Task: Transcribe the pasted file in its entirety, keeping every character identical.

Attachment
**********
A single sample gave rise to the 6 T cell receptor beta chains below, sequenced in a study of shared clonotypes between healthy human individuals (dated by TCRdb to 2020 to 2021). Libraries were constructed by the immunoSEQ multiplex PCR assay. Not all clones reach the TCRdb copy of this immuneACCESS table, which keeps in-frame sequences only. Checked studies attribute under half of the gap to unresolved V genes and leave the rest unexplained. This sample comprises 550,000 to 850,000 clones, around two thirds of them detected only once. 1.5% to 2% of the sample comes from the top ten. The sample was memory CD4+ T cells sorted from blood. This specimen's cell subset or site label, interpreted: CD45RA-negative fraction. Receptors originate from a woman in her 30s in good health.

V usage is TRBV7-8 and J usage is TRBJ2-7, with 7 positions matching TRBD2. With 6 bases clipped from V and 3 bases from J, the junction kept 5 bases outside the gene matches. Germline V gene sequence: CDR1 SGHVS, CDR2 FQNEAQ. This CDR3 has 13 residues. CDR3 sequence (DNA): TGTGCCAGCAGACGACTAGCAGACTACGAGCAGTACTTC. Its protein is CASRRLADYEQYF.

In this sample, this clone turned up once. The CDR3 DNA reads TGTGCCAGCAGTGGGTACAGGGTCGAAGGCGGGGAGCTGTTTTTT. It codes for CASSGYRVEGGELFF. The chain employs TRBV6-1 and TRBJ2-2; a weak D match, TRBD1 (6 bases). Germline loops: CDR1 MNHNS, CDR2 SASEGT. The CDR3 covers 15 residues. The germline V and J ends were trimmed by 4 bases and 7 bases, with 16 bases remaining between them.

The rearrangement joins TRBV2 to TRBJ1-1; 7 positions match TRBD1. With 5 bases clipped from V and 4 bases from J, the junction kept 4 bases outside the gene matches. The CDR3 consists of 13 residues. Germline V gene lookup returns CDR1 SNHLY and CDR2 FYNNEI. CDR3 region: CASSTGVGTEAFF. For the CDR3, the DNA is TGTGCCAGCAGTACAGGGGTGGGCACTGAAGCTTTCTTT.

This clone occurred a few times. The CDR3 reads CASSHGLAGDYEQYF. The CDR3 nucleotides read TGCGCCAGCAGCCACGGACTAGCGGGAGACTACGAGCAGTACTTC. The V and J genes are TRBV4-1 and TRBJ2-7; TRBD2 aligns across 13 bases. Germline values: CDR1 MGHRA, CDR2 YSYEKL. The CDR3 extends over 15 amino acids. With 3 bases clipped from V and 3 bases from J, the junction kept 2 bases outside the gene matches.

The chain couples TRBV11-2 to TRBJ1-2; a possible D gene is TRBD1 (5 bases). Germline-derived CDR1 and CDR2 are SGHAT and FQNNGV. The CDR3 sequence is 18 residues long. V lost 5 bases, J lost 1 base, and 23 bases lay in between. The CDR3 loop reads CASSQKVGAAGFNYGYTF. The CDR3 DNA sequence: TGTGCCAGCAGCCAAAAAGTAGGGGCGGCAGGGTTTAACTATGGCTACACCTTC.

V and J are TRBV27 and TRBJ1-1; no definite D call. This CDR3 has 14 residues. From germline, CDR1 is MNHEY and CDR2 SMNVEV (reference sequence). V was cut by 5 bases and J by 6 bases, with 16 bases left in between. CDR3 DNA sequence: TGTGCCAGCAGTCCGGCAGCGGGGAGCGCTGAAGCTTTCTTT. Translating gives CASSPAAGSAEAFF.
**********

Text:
A single sample gave rise to the 6 T cell receptor beta chains below, sequenced in a study of shared clonotypes between healthy human individuals (dated by TCRdb to 2020 to 2021). Libraries were constructed by the immunoSEQ multiplex PCR assay. Not all clones reach the TCRdb copy of this immuneACCESS table, which keeps in-frame sequences only. Checked studies attribute under half of the gap to unresolved V genes and leave the rest unexplained. This sample comprises 550,000 to 850,000 clones, around two thirds of them detected only once. 1.5% to 2% of the sample comes from the top ten. The sample was memory CD4+ T cells sorted from blood. This specimen's cell subset or site label, interpreted: CD45RA-negative fraction. Receptors originate from a woman in her 30s in good health.

V usage is TRBV7-8 and J usage is TRBJ2-7, with 7 positions matching TRBD2. With 6 bases clipped from V and 3 bases from J, the junction kept 5 bases outside the gene matches. Germline V gene sequence: CDR1 SGHVS, CDR2 FQNEAQ. This CDR3 has 13 residues. CDR3 sequence (DNA): TGTGCCAGCAGACGACTAGCAGACTACGAGCAGTACTTC. Its protein is CASRRLADYEQYF.

In this sample, this clone turned up once. The CDR3 DNA reads TGTGCCAGCAGTGGGTACAGGGTCGAAGGCGGGGAGCTGTTTTTT. It codes for CASSGYRVEGGELFF. The chain employs TRBV6-1 and TRBJ2-2; a weak D match, TRBD1 (6 bases). Germline loops: CDR1 MNHNS, CDR2 SASEGT. The CDR3 covers 15 residues. The germline V and J ends were trimmed by 4 bases and 7 bases, with 16 bases remaining between them.

The rearrangement joins TRBV2 to TRBJ1-1; 7 positions match TRBD1. With 5 bases clipped from V and 4 bases from J, the junction kept 4 bases outside the gene matches. The CDR3 consists of 13 residues. Germline V gene lookup returns CDR1 SNHLY and CDR2 FYNNEI. CDR3 region: CASSTGVGTEAFF. For the CDR3, the DNA is TGTGCCAGCAGTACAGGGGTGGGCACTGAAGCTTTCTTT.

This clone occurred a few times. The CDR3 reads CASSHGLAGDYEQYF. The CDR3 nucleotides read TGCGCCAGCAGCCACGGACTAGCGGGAGACTACGAGCAGTACTTC. The V and J genes are TRBV4-1 and TRBJ2-7; TRBD2 aligns across 13 bases. Germline values: CDR1 MGHRA, CDR2 YSYEKL. The CDR3 extends over 15 amino acids. With 3 bases clipped from V and 3 bases from J, the junction kept 2 bases outside the gene matches.

The chain couples TRBV11-2 to TRBJ1-2; a possible D gene is TRBD1 (5 bases). Germline-derived CDR1 and CDR2 are SGHAT and FQNNGV. The CDR3 sequence is 18 residues long. V lost 5 bases, J lost 1 base, and 23 bases lay in between. The CDR3 loop reads CASSQKVGAAGFNYGYTF. The CDR3 DNA sequence: TGTGCCAGCAGCCAAAAAGTAGGGGCGGCAGGGTTTAACTATGGCTACACCTTC.

V and J are TRBV27 and TRBJ1-1; no definite D call. This CDR3 has 14 residues. From germline, CDR1 is MNHEY and CDR2 SMNVEV (reference sequence). V was cut by 5 bases and J by 6 bases, with 16 bases left in between. CDR3 DNA sequence: TGTGCCAGCAGTCCGGCAGCGGGGAGCGCTGAAGCTTTCTTT. Translating gives CASSPAAGSAEAFF.